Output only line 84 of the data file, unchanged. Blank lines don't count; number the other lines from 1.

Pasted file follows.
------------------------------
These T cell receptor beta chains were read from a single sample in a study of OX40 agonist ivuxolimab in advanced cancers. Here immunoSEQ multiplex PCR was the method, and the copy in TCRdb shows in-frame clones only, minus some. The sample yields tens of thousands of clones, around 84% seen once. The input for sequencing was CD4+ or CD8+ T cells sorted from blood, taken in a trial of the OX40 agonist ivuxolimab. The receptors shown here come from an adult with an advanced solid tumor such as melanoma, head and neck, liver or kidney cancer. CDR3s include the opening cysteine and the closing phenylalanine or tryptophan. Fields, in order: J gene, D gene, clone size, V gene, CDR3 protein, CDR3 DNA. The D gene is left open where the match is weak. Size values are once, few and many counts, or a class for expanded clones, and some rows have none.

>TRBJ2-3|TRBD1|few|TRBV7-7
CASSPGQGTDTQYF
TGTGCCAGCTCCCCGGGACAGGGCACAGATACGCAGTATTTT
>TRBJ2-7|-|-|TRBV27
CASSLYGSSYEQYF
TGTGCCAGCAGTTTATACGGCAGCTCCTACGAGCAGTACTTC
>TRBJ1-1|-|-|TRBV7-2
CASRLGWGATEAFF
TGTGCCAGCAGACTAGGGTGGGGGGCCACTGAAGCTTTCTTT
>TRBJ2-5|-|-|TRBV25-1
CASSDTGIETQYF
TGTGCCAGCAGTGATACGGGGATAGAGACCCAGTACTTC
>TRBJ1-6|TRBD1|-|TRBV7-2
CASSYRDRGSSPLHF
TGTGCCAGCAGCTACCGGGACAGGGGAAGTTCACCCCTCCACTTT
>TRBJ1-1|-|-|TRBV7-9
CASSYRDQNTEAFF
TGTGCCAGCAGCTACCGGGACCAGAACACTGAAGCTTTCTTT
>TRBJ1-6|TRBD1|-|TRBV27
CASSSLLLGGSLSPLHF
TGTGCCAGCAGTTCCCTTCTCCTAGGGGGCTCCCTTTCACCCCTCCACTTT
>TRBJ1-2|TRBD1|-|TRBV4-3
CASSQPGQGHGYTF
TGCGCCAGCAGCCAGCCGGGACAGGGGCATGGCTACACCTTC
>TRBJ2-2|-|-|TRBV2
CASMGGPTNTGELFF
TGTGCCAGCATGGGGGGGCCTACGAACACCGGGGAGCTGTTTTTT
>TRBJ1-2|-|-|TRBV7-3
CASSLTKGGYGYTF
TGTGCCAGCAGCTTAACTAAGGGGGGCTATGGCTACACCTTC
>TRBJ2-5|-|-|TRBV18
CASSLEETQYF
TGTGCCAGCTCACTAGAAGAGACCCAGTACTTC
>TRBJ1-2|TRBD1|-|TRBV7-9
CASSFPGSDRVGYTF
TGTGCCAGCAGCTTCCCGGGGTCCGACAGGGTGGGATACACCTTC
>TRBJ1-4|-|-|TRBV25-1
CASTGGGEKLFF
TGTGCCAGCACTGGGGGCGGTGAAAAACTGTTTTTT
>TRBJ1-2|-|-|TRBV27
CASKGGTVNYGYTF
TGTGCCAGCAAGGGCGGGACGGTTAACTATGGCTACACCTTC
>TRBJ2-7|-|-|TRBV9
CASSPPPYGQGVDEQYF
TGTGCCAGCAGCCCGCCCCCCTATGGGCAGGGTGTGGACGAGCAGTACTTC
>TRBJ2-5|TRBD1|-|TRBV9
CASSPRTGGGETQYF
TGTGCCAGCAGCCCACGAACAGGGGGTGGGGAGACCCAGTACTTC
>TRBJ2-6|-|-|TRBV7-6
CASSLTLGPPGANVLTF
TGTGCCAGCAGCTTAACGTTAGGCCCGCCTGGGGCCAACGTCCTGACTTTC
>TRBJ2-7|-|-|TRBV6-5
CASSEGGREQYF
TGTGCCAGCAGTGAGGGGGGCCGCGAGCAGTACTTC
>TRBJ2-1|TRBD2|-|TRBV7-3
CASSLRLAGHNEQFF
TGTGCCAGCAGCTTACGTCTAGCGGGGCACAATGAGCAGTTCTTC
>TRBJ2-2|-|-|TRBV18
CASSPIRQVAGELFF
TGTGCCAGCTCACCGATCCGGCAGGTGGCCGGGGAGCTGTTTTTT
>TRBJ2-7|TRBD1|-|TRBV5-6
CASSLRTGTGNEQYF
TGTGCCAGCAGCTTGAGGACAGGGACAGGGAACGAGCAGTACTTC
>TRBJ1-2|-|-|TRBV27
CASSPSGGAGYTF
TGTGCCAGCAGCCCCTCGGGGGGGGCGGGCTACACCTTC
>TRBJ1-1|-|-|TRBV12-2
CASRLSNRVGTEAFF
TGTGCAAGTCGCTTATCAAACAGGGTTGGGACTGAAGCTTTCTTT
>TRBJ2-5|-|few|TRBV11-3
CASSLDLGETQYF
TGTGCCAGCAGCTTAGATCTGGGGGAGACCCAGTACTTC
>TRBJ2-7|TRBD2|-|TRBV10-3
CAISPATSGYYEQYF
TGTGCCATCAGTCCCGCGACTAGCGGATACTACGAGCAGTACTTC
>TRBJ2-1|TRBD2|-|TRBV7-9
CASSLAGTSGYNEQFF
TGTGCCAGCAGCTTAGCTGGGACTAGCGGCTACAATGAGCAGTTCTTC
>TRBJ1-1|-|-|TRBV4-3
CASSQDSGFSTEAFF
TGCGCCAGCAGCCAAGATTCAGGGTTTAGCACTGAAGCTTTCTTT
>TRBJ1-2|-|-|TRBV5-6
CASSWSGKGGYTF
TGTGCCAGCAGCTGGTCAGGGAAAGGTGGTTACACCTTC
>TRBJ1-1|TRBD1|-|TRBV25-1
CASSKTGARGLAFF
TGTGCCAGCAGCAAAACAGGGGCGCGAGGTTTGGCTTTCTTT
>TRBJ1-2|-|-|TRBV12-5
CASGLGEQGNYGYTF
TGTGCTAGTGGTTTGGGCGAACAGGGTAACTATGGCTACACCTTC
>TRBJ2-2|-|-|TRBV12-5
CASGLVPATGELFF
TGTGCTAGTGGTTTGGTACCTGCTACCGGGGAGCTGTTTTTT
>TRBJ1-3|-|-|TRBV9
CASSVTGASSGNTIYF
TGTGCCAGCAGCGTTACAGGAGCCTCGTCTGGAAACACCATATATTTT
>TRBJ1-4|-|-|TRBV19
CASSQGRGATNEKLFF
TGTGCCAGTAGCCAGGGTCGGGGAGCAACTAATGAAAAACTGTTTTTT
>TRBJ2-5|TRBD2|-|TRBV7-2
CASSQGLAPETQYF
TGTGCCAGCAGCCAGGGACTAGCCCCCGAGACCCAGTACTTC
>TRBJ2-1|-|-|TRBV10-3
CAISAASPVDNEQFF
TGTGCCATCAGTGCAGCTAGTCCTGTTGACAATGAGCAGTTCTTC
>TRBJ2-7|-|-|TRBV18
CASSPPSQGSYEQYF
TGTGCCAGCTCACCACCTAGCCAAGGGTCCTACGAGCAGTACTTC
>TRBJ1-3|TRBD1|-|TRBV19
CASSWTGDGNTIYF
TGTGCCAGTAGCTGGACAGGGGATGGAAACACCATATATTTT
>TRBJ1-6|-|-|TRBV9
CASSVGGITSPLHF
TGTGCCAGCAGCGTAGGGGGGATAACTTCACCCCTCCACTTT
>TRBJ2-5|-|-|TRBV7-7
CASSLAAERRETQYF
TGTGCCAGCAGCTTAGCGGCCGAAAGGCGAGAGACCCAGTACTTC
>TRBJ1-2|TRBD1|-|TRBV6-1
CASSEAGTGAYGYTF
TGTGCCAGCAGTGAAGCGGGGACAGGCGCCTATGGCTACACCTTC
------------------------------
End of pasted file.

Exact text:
CASSWSGKGGYTF